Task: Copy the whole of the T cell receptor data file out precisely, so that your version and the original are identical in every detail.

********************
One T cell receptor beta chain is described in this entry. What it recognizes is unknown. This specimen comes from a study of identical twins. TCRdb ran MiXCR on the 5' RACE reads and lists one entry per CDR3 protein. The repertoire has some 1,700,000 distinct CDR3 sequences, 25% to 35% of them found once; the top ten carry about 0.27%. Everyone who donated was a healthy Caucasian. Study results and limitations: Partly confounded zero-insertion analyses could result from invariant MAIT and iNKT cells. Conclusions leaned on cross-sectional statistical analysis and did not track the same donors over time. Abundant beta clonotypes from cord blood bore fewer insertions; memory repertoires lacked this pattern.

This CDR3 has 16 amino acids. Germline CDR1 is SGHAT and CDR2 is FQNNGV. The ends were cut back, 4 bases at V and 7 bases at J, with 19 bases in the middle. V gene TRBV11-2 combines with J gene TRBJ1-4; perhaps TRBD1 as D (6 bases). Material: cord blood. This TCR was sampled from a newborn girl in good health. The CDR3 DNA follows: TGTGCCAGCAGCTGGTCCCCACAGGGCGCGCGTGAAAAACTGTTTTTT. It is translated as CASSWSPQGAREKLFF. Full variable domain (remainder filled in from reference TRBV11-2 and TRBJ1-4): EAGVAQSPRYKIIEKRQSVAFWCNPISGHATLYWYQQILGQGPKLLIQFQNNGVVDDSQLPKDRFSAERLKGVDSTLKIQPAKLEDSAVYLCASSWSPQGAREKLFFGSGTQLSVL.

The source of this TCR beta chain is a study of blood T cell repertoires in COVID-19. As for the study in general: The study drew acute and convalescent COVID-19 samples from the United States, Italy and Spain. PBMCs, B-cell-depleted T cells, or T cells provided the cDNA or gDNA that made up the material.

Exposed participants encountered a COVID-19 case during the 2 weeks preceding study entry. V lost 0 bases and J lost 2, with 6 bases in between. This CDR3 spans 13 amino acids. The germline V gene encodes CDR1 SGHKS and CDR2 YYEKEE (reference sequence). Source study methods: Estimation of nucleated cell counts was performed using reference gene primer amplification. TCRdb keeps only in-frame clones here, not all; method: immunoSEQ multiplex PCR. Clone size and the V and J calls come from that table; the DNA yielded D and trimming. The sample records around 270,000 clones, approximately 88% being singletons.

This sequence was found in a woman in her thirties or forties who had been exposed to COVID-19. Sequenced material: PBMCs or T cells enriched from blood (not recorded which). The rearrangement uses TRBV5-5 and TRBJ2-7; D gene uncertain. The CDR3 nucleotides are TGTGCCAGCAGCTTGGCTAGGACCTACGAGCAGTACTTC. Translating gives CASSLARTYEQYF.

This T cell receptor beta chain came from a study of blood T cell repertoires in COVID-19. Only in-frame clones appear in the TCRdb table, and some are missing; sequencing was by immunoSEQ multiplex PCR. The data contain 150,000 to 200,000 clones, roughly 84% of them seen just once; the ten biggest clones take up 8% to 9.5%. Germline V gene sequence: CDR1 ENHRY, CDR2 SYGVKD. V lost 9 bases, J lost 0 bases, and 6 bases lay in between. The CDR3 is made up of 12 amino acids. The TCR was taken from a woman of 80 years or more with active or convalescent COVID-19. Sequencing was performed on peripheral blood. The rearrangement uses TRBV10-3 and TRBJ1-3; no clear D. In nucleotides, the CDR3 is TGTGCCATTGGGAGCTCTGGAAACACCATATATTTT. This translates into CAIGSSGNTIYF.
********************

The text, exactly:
One T cell receptor beta chain is described in this entry. What it recognizes is unknown. This specimen comes from a study of identical twins. TCRdb ran MiXCR on the 5' RACE reads and lists one entry per CDR3 protein. The repertoire has some 1,700,000 distinct CDR3 sequences, 25% to 35% of them found once; the top ten carry about 0.27%. Everyone who donated was a healthy Caucasian. Study results and limitations: Partly confounded zero-insertion analyses could result from invariant MAIT and iNKT cells. Conclusions leaned on cross-sectional statistical analysis and did not track the same donors over time. Abundant beta clonotypes from cord blood bore fewer insertions; memory repertoires lacked this pattern.

This CDR3 has 16 amino acids. Germline CDR1 is SGHAT and CDR2 is FQNNGV. The ends were cut back, 4 bases at V and 7 bases at J, with 19 bases in the middle. V gene TRBV11-2 combines with J gene TRBJ1-4; perhaps TRBD1 as D (6 bases). Material: cord blood. This TCR was sampled from a newborn girl in good health. The CDR3 DNA follows: TGTGCCAGCAGCTGGTCCCCACAGGGCGCGCGTGAAAAACTGTTTTTT. It is translated as CASSWSPQGAREKLFF. Full variable domain (remainder filled in from reference TRBV11-2 and TRBJ1-4): EAGVAQSPRYKIIEKRQSVAFWCNPISGHATLYWYQQILGQGPKLLIQFQNNGVVDDSQLPKDRFSAERLKGVDSTLKIQPAKLEDSAVYLCASSWSPQGAREKLFFGSGTQLSVL.

The source of this TCR beta chain is a study of blood T cell repertoires in COVID-19. As for the study in general: The study drew acute and convalescent COVID-19 samples from the United States, Italy and Spain. PBMCs, B-cell-depleted T cells, or T cells provided the cDNA or gDNA that made up the material.

Exposed participants encountered a COVID-19 case during the 2 weeks preceding study entry. V lost 0 bases and J lost 2, with 6 bases in between. This CDR3 spans 13 amino acids. The germline V gene encodes CDR1 SGHKS and CDR2 YYEKEE (reference sequence). Source study methods: Estimation of nucleated cell counts was performed using reference gene primer amplification. TCRdb keeps only in-frame clones here, not all; method: immunoSEQ multiplex PCR. Clone size and the V and J calls come from that table; the DNA yielded D and trimming. The sample records around 270,000 clones, approximately 88% being singletons.

This sequence was found in a woman in her thirties or forties who had been exposed to COVID-19. Sequenced material: PBMCs or T cells enriched from blood (not recorded which). The rearrangement uses TRBV5-5 and TRBJ2-7; D gene uncertain. The CDR3 nucleotides are TGTGCCAGCAGCTTGGCTAGGACCTACGAGCAGTACTTC. Translating gives CASSLARTYEQYF.

This T cell receptor beta chain came from a study of blood T cell repertoires in COVID-19. Only in-frame clones appear in the TCRdb table, and some are missing; sequencing was by immunoSEQ multiplex PCR. The data contain 150,000 to 200,000 clones, roughly 84% of them seen just once; the ten biggest clones take up 8% to 9.5%. Germline V gene sequence: CDR1 ENHRY, CDR2 SYGVKD. V lost 9 bases, J lost 0 bases, and 6 bases lay in between. The CDR3 is made up of 12 amino acids. The TCR was taken from a woman of 80 years or more with active or convalescent COVID-19. Sequencing was performed on peripheral blood. The rearrangement uses TRBV10-3 and TRBJ1-3; no clear D. In nucleotides, the CDR3 is TGTGCCATTGGGAGCTCTGGAAACACCATATATTTT. This translates into CAIGSSGNTIYF.